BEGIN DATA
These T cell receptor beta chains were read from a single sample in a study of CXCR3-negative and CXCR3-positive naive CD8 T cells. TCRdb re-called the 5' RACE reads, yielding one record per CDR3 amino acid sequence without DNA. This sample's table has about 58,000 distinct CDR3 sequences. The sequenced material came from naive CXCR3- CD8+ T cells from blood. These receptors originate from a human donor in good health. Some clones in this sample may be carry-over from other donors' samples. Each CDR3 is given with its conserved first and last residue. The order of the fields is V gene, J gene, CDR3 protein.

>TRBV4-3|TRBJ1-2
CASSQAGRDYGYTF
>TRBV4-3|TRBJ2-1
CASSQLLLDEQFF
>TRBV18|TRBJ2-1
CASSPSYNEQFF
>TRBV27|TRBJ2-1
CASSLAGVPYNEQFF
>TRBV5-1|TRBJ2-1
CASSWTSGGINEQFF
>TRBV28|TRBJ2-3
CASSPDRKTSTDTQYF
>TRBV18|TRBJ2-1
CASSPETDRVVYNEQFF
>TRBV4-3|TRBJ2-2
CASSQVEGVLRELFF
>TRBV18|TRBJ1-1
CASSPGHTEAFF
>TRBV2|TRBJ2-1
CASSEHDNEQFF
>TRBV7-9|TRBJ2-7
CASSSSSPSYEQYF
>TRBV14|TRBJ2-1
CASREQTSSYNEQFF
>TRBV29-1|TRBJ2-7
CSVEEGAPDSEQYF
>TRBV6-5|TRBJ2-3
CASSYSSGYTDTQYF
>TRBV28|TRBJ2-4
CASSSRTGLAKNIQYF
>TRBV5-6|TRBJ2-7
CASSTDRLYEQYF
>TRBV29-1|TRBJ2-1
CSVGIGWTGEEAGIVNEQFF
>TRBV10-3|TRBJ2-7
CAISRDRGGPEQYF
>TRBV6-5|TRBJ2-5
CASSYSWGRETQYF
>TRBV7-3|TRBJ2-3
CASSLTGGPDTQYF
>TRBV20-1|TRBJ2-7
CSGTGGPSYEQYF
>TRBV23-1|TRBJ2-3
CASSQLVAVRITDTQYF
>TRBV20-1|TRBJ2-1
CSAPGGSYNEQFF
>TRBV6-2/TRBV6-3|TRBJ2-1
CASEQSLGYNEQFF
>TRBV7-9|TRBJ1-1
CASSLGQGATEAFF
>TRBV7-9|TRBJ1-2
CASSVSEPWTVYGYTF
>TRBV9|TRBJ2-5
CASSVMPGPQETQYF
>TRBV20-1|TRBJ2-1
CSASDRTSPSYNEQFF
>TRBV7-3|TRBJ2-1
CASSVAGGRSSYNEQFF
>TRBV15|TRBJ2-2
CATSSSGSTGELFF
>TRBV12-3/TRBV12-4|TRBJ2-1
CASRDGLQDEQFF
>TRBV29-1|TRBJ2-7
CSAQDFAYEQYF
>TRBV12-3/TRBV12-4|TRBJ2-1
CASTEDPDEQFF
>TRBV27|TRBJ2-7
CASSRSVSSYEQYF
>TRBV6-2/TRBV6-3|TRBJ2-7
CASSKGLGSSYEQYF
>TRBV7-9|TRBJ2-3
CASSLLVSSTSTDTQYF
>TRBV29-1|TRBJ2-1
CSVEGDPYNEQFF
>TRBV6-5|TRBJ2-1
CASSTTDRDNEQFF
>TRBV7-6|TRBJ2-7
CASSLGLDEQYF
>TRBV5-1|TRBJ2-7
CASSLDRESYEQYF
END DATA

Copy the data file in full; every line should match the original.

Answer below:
These T cell receptor beta chains were read from a single sample in a study of CXCR3-negative and CXCR3-positive naive CD8 T cells. TCRdb re-called the 5' RACE reads, yielding one record per CDR3 amino acid sequence without DNA. This sample's table has about 58,000 distinct CDR3 sequences. The sequenced material came from naive CXCR3- CD8+ T cells from blood. These receptors originate from a human donor in good health. Some clones in this sample may be carry-over from other donors' samples. Each CDR3 is given with its conserved first and last residue. The order of the fields is V gene, J gene, CDR3 protein.

>TRBV4-3|TRBJ1-2
CASSQAGRDYGYTF
>TRBV4-3|TRBJ2-1
CASSQLLLDEQFF
>TRBV18|TRBJ2-1
CASSPSYNEQFF
>TRBV27|TRBJ2-1
CASSLAGVPYNEQFF
>TRBV5-1|TRBJ2-1
CASSWTSGGINEQFF
>TRBV28|TRBJ2-3
CASSPDRKTSTDTQYF
>TRBV18|TRBJ2-1
CASSPETDRVVYNEQFF
>TRBV4-3|TRBJ2-2
CASSQVEGVLRELFF
>TRBV18|TRBJ1-1
CASSPGHTEAFF
>TRBV2|TRBJ2-1
CASSEHDNEQFF
>TRBV7-9|TRBJ2-7
CASSSSSPSYEQYF
>TRBV14|TRBJ2-1
CASREQTSSYNEQFF
>TRBV29-1|TRBJ2-7
CSVEEGAPDSEQYF
>TRBV6-5|TRBJ2-3
CASSYSSGYTDTQYF
>TRBV28|TRBJ2-4
CASSSRTGLAKNIQYF
>TRBV5-6|TRBJ2-7
CASSTDRLYEQYF
>TRBV29-1|TRBJ2-1
CSVGIGWTGEEAGIVNEQFF
>TRBV10-3|TRBJ2-7
CAISRDRGGPEQYF
>TRBV6-5|TRBJ2-5
CASSYSWGRETQYF
>TRBV7-3|TRBJ2-3
CASSLTGGPDTQYF
>TRBV20-1|TRBJ2-7
CSGTGGPSYEQYF
>TRBV23-1|TRBJ2-3
CASSQLVAVRITDTQYF
>TRBV20-1|TRBJ2-1
CSAPGGSYNEQFF
>TRBV6-2/TRBV6-3|TRBJ2-1
CASEQSLGYNEQFF
>TRBV7-9|TRBJ1-1
CASSLGQGATEAFF
>TRBV7-9|TRBJ1-2
CASSVSEPWTVYGYTF
>TRBV9|TRBJ2-5
CASSVMPGPQETQYF
>TRBV20-1|TRBJ2-1
CSASDRTSPSYNEQFF
>TRBV7-3|TRBJ2-1
CASSVAGGRSSYNEQFF
>TRBV15|TRBJ2-2
CATSSSGSTGELFF
>TRBV12-3/TRBV12-4|TRBJ2-1
CASRDGLQDEQFF
>TRBV29-1|TRBJ2-7
CSAQDFAYEQYF
>TRBV12-3/TRBV12-4|TRBJ2-1
CASTEDPDEQFF
>TRBV27|TRBJ2-7
CASSRSVSSYEQYF
>TRBV6-2/TRBV6-3|TRBJ2-7
CASSKGLGSSYEQYF
>TRBV7-9|TRBJ2-3
CASSLLVSSTSTDTQYF
>TRBV29-1|TRBJ2-1
CSVEGDPYNEQFF
>TRBV6-5|TRBJ2-1
CASSTTDRDNEQFF
>TRBV7-6|TRBJ2-7
CASSLGLDEQYF
>TRBV5-1|TRBJ2-7
CASSLDRESYEQYF